Blues on Broad Street.

Dave Woodhall finds an old favourite in a new place.

If you really can’t keep a good man down, then neither can you keep a good live music night quiet. Henry’s Blueshouse has acquired a mythical status in Birmingham’s musical heritage; not only did it famously spawn Black Sabbath from its old stomping ground in the Crown on Station Street but for years Henry’s played host to some of the biggest rock and blues names in the world under the auspices of the almost as legendary Jim Simpson, head of long-running Big Bear Music.

Henry’s took a break to get their breath back for a few decades before re-starting at the Bull’s Head on Bishopsgate Street a few years ago. They survived austerity and lockdown but the vagaries of property developers proved too much and Henry’s was forced to decamp round the corner to the Velvet Music Rooms. Bigger venue, bigger audiences and helpful owners (“Some of the best I’ve ever worked with“said Jim), meant Henry’s boomed again until the venue was sold to accommodate the arrival of Snobs, another itinerant Brummie legend.

Undaunted, Jim moved a couple of hundred yards down Broad Street to the O Bar, which might prove the best of the recent bunch. And he should know’ asked how many venues on the street have played host to his promotions, Jim has to think for a moment. “Eight… nine… I make it a dozen, maybe more.” And if you think promoting is a licence to print money, Jim has only recently paid off a mortgage he took out to keep Big Bear afloat due to debts incurred when Ronnie Scott’s, the most famous (or should that be infamous?) venue of the lot, went out of business twenty-odd years ago.

So, finally debt-free and in his eighties, does that mean the oldest promoter in town might finally be thinking about retiring? Just for a second, the broad smile goes and a mock-serous look takes its place. “Sorry, what does that word mean? Besides, if I retired I’d only be doing the same as I am now.”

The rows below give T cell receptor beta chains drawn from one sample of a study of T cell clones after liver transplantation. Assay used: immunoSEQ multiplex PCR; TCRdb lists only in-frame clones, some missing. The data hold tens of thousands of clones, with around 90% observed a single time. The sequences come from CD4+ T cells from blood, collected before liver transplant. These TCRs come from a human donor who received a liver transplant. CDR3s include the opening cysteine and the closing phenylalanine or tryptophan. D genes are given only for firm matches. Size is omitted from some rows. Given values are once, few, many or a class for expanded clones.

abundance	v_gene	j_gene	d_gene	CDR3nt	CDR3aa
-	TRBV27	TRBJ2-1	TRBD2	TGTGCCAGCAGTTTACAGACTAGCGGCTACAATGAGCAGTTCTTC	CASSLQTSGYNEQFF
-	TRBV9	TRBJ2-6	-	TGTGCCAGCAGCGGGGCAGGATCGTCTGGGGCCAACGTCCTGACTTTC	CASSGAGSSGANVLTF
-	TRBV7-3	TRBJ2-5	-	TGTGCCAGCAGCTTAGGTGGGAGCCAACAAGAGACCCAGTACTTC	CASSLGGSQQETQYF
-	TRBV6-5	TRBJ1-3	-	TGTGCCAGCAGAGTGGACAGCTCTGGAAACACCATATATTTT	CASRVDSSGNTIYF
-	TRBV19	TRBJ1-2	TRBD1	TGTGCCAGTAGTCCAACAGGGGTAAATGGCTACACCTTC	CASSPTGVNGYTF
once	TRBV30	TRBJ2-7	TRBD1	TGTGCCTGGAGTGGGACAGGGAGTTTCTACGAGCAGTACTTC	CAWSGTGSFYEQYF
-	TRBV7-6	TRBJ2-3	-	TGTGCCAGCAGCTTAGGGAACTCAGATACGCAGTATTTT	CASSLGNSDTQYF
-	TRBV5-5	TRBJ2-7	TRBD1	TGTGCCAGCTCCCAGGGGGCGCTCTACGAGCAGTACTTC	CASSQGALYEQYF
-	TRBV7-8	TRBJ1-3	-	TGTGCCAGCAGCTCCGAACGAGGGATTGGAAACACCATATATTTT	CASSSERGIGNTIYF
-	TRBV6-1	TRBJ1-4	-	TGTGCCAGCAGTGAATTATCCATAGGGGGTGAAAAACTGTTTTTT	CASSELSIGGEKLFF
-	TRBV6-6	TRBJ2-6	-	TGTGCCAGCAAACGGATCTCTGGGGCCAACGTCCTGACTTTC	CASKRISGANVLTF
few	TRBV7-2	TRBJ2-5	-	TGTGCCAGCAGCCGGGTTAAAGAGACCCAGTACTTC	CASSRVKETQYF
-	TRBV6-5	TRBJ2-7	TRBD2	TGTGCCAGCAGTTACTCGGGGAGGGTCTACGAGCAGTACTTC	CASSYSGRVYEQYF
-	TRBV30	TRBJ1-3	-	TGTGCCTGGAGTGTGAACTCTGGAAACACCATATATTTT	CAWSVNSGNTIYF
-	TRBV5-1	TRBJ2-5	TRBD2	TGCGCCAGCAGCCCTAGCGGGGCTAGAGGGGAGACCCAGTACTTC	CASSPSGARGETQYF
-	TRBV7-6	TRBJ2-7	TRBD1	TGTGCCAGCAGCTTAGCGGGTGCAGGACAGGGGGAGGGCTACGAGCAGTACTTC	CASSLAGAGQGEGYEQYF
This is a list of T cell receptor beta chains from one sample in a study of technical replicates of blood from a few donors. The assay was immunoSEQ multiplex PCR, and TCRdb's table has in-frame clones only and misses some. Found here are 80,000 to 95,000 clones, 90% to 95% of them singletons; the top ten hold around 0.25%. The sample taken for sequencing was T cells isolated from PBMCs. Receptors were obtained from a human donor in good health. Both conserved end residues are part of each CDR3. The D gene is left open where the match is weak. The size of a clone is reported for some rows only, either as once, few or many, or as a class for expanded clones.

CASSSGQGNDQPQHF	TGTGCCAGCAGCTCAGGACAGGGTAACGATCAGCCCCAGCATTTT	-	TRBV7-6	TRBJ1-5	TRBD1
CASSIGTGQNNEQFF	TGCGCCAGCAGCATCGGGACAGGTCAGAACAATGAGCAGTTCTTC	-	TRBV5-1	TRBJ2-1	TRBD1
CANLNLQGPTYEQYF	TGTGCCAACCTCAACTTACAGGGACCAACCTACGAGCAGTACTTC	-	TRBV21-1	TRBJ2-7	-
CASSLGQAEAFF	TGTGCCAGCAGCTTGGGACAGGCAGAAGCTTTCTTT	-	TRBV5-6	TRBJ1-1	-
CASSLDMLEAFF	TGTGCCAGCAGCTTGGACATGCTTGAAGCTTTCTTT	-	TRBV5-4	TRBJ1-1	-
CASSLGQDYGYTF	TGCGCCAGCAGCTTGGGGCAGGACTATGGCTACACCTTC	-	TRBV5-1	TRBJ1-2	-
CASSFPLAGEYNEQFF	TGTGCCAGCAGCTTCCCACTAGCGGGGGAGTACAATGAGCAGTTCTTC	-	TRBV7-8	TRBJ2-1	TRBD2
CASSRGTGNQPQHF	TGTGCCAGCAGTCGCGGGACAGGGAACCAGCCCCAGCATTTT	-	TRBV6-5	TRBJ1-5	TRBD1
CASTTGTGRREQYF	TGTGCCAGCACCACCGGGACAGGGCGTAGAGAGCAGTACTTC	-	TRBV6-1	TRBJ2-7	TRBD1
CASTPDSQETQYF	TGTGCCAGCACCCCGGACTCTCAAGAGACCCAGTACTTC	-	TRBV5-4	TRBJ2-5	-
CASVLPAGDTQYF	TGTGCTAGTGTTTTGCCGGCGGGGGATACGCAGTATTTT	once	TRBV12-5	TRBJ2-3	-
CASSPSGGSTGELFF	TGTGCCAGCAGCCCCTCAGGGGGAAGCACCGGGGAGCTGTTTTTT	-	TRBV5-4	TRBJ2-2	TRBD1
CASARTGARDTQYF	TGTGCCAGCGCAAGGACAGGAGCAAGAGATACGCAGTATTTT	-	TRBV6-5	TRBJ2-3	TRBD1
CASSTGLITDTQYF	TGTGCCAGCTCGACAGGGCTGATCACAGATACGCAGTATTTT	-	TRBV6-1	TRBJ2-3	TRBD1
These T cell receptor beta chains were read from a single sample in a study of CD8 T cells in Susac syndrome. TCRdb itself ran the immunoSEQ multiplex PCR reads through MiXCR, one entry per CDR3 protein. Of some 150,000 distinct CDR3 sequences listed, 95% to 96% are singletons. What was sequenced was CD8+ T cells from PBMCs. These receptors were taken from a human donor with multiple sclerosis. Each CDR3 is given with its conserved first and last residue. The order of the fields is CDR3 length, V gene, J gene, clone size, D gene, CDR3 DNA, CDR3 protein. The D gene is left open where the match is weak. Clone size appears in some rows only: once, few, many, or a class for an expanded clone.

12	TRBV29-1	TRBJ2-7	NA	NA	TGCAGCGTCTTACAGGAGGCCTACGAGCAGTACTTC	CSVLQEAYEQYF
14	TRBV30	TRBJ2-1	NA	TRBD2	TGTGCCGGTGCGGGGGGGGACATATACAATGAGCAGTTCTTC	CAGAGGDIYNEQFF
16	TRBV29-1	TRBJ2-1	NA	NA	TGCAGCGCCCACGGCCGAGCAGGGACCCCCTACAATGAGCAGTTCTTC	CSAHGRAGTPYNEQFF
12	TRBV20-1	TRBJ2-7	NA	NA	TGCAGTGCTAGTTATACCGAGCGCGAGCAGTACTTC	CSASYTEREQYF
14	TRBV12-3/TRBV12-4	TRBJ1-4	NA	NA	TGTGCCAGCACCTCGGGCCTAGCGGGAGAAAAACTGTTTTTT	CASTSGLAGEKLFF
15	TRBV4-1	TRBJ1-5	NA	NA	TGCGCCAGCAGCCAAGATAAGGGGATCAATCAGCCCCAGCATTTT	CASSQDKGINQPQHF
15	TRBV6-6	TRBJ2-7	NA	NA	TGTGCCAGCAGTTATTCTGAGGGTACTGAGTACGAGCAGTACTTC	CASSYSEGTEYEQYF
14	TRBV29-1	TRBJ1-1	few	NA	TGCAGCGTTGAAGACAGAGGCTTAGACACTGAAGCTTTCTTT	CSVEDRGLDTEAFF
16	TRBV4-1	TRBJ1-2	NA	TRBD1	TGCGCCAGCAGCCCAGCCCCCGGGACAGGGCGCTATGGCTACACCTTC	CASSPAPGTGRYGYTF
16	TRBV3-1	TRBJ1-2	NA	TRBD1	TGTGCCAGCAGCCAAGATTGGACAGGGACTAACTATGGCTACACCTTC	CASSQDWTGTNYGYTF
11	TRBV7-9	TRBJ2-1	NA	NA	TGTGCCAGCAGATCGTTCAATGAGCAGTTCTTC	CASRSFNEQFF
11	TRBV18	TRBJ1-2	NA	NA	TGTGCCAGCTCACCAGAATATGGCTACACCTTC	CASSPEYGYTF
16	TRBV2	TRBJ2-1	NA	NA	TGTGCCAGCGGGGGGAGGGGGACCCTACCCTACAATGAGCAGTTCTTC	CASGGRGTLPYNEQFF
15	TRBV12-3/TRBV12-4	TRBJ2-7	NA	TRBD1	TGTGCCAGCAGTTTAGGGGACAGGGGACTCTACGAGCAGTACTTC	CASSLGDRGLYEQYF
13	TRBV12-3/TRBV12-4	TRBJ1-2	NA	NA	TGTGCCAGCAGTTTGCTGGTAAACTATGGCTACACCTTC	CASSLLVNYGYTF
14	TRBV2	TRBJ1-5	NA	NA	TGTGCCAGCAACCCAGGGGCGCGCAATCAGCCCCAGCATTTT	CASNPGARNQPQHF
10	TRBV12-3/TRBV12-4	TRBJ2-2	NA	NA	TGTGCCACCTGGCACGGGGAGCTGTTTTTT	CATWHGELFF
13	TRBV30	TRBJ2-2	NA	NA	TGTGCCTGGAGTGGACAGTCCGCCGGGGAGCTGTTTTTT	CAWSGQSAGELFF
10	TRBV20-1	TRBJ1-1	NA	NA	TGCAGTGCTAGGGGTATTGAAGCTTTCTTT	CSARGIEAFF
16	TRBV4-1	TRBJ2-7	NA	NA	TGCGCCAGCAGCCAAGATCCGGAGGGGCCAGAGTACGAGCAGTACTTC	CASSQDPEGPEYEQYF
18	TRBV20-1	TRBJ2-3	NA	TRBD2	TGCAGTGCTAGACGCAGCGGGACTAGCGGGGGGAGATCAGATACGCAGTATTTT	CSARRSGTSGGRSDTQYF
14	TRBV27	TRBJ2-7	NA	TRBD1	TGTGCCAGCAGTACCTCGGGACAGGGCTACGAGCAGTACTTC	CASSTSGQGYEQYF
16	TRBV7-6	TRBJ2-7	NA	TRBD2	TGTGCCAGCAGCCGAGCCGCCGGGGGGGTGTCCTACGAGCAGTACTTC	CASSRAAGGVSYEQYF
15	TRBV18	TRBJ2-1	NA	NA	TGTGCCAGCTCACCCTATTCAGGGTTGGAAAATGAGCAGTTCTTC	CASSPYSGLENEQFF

And if such a thing ever did happen, some of the most ardent live music fans in Birmingham and beyond would be deprived of their weekly doses of the blues. On Tuesday nights the O Bar has already become a fixture on the city’s live scene; when I paid a visit the Dirt Road Band, if you’ll excuse the cliche, were rocking the joint. This blues supertrio boast Ted Duggan, formerly of Badfinger, almost hidden on drums. Horace Panter, whose many day jobs include playing bass for the Specials and Steve Walwyn, longest-serving and perhaps the most technically-gifted guitarist in the lengthy history of Dr Feelgood, are up front.

It might seem incongruous to have such veterans of the music scene playing in the corner of a bar on one of the country’s most raucous entertainment strips but Jim has never been afraid of putting music into unusual places – the jazz festival he’s promoted for almost forty years regularly sees acts cropping up in shopping centres, car showrooms and builders yards.

The Dirt Road Band are every bit as good as they promise to be. The rhythm section provide the basis for Steve Walwyn to show both his playing ability and also a fine voice that was mostly hidden during his years with the Feelgoods. Amongst the highlights of a gloriously rocking 90 minute set were a re-working of Tulane and an eventual nod to Steve’s old mates with an encore comprising Down at the Doctor’s and their regular set closing Route 66. There’s nothing better you can do on a Tuesday night so don’t say there’s nothing happening Up Town in the middle of the week.

Henry’s continues at the O Bar every Tuesday night. Admission is free.